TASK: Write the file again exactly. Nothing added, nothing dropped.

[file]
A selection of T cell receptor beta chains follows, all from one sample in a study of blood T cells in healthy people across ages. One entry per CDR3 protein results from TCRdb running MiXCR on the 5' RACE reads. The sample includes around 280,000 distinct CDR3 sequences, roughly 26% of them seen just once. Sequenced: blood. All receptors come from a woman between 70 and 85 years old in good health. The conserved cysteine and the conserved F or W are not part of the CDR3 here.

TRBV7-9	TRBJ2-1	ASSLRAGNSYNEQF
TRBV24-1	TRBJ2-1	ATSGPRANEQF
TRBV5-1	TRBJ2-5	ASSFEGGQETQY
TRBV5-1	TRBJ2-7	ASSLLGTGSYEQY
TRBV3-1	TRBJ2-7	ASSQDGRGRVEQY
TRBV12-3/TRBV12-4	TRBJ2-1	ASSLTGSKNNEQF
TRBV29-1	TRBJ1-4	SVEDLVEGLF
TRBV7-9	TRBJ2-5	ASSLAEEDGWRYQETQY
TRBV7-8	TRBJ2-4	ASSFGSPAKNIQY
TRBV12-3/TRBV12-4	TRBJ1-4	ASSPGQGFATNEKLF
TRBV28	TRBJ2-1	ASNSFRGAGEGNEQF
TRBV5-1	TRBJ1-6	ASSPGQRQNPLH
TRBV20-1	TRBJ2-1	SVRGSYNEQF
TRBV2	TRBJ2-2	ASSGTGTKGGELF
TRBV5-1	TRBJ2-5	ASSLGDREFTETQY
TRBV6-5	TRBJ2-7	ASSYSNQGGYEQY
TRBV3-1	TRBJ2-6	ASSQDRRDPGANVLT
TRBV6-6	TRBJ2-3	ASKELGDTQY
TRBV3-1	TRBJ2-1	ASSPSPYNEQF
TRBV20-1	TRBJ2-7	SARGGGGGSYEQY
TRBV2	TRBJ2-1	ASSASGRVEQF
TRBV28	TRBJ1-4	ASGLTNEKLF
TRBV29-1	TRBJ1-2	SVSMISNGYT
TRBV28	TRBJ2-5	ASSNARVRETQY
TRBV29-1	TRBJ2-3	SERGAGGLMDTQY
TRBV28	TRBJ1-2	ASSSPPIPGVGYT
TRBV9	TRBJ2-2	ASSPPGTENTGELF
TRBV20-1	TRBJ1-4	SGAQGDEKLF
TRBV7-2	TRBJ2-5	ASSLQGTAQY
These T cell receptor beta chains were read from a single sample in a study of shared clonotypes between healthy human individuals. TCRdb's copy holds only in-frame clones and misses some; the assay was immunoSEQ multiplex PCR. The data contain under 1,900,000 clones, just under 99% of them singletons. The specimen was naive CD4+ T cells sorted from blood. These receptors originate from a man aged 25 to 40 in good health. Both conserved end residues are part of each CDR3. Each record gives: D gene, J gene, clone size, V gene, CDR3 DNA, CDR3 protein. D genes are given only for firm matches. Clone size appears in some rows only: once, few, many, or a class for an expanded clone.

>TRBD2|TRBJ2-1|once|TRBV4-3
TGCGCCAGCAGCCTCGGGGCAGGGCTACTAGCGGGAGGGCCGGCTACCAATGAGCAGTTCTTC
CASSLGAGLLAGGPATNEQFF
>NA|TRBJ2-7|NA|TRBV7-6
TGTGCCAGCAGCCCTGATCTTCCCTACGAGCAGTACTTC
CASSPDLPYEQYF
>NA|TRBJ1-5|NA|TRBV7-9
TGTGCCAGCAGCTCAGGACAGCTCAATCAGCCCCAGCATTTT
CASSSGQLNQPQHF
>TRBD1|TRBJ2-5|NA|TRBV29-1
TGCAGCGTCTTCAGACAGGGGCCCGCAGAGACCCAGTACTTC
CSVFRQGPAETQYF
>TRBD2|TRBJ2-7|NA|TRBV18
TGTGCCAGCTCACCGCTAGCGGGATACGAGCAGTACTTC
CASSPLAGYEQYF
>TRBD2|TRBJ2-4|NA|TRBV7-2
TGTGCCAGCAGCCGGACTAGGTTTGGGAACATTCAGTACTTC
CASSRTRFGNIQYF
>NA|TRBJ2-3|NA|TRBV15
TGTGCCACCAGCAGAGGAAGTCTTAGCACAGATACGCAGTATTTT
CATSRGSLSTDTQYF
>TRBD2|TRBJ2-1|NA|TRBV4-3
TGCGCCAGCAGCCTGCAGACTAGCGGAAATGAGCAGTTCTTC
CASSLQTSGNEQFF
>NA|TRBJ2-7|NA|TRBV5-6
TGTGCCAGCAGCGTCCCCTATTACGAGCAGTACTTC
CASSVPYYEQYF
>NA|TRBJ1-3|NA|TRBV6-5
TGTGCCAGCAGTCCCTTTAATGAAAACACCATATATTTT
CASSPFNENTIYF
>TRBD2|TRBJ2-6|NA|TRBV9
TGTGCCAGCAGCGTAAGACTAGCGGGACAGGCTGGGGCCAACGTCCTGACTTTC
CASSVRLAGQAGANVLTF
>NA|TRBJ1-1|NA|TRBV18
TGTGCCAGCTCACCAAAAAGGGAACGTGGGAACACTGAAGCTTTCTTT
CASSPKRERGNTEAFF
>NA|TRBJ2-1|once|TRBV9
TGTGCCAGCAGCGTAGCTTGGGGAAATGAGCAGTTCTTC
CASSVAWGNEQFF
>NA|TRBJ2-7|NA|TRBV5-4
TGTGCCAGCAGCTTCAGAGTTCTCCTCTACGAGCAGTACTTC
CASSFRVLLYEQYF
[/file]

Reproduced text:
A selection of T cell receptor beta chains follows, all from one sample in a study of blood T cells in healthy people across ages. One entry per CDR3 protein results from TCRdb running MiXCR on the 5' RACE reads. The sample includes around 280,000 distinct CDR3 sequences, roughly 26% of them seen just once. Sequenced: blood. All receptors come from a woman between 70 and 85 years old in good health. The conserved cysteine and the conserved F or W are not part of the CDR3 here.

TRBV7-9	TRBJ2-1	ASSLRAGNSYNEQF
TRBV24-1	TRBJ2-1	ATSGPRANEQF
TRBV5-1	TRBJ2-5	ASSFEGGQETQY
TRBV5-1	TRBJ2-7	ASSLLGTGSYEQY
TRBV3-1	TRBJ2-7	ASSQDGRGRVEQY
TRBV12-3/TRBV12-4	TRBJ2-1	ASSLTGSKNNEQF
TRBV29-1	TRBJ1-4	SVEDLVEGLF
TRBV7-9	TRBJ2-5	ASSLAEEDGWRYQETQY
TRBV7-8	TRBJ2-4	ASSFGSPAKNIQY
TRBV12-3/TRBV12-4	TRBJ1-4	ASSPGQGFATNEKLF
TRBV28	TRBJ2-1	ASNSFRGAGEGNEQF
TRBV5-1	TRBJ1-6	ASSPGQRQNPLH
TRBV20-1	TRBJ2-1	SVRGSYNEQF
TRBV2	TRBJ2-2	ASSGTGTKGGELF
TRBV5-1	TRBJ2-5	ASSLGDREFTETQY
TRBV6-5	TRBJ2-7	ASSYSNQGGYEQY
TRBV3-1	TRBJ2-6	ASSQDRRDPGANVLT
TRBV6-6	TRBJ2-3	ASKELGDTQY
TRBV3-1	TRBJ2-1	ASSPSPYNEQF
TRBV20-1	TRBJ2-7	SARGGGGGSYEQY
TRBV2	TRBJ2-1	ASSASGRVEQF
TRBV28	TRBJ1-4	ASGLTNEKLF
TRBV29-1	TRBJ1-2	SVSMISNGYT
TRBV28	TRBJ2-5	ASSNARVRETQY
TRBV29-1	TRBJ2-3	SERGAGGLMDTQY
TRBV28	TRBJ1-2	ASSSPPIPGVGYT
TRBV9	TRBJ2-2	ASSPPGTENTGELF
TRBV20-1	TRBJ1-4	SGAQGDEKLF
TRBV7-2	TRBJ2-5	ASSLQGTAQY
These T cell receptor beta chains were read from a single sample in a study of shared clonotypes between healthy human individuals. TCRdb's copy holds only in-frame clones and misses some; the assay was immunoSEQ multiplex PCR. The data contain under 1,900,000 clones, just under 99% of them singletons. The specimen was naive CD4+ T cells sorted from blood. These receptors originate from a man aged 25 to 40 in good health. Both conserved end residues are part of each CDR3. Each record gives: D gene, J gene, clone size, V gene, CDR3 DNA, CDR3 protein. D genes are given only for firm matches. Clone size appears in some rows only: once, few, many, or a class for an expanded clone.

>TRBD2|TRBJ2-1|once|TRBV4-3
TGCGCCAGCAGCCTCGGGGCAGGGCTACTAGCGGGAGGGCCGGCTACCAATGAGCAGTTCTTC
CASSLGAGLLAGGPATNEQFF
>NA|TRBJ2-7|NA|TRBV7-6
TGTGCCAGCAGCCCTGATCTTCCCTACGAGCAGTACTTC
CASSPDLPYEQYF
>NA|TRBJ1-5|NA|TRBV7-9
TGTGCCAGCAGCTCAGGACAGCTCAATCAGCCCCAGCATTTT
CASSSGQLNQPQHF
>TRBD1|TRBJ2-5|NA|TRBV29-1
TGCAGCGTCTTCAGACAGGGGCCCGCAGAGACCCAGTACTTC
CSVFRQGPAETQYF
>TRBD2|TRBJ2-7|NA|TRBV18
TGTGCCAGCTCACCGCTAGCGGGATACGAGCAGTACTTC
CASSPLAGYEQYF
>TRBD2|TRBJ2-4|NA|TRBV7-2
TGTGCCAGCAGCCGGACTAGGTTTGGGAACATTCAGTACTTC
CASSRTRFGNIQYF
>NA|TRBJ2-3|NA|TRBV15
TGTGCCACCAGCAGAGGAAGTCTTAGCACAGATACGCAGTATTTT
CATSRGSLSTDTQYF
>TRBD2|TRBJ2-1|NA|TRBV4-3
TGCGCCAGCAGCCTGCAGACTAGCGGAAATGAGCAGTTCTTC
CASSLQTSGNEQFF
>NA|TRBJ2-7|NA|TRBV5-6
TGTGCCAGCAGCGTCCCCTATTACGAGCAGTACTTC
CASSVPYYEQYF
>NA|TRBJ1-3|NA|TRBV6-5
TGTGCCAGCAGTCCCTTTAATGAAAACACCATATATTTT
CASSPFNENTIYF
>TRBD2|TRBJ2-6|NA|TRBV9
TGTGCCAGCAGCGTAAGACTAGCGGGACAGGCTGGGGCCAACGTCCTGACTTTC
CASSVRLAGQAGANVLTF
>NA|TRBJ1-1|NA|TRBV18
TGTGCCAGCTCACCAAAAAGGGAACGTGGGAACACTGAAGCTTTCTTT
CASSPKRERGNTEAFF
>NA|TRBJ2-1|once|TRBV9
TGTGCCAGCAGCGTAGCTTGGGGAAATGAGCAGTTCTTC
CASSVAWGNEQFF
>NA|TRBJ2-7|NA|TRBV5-4
TGTGCCAGCAGCTTCAGAGTTCTCCTCTACGAGCAGTACTTC
CASSFRVLLYEQYF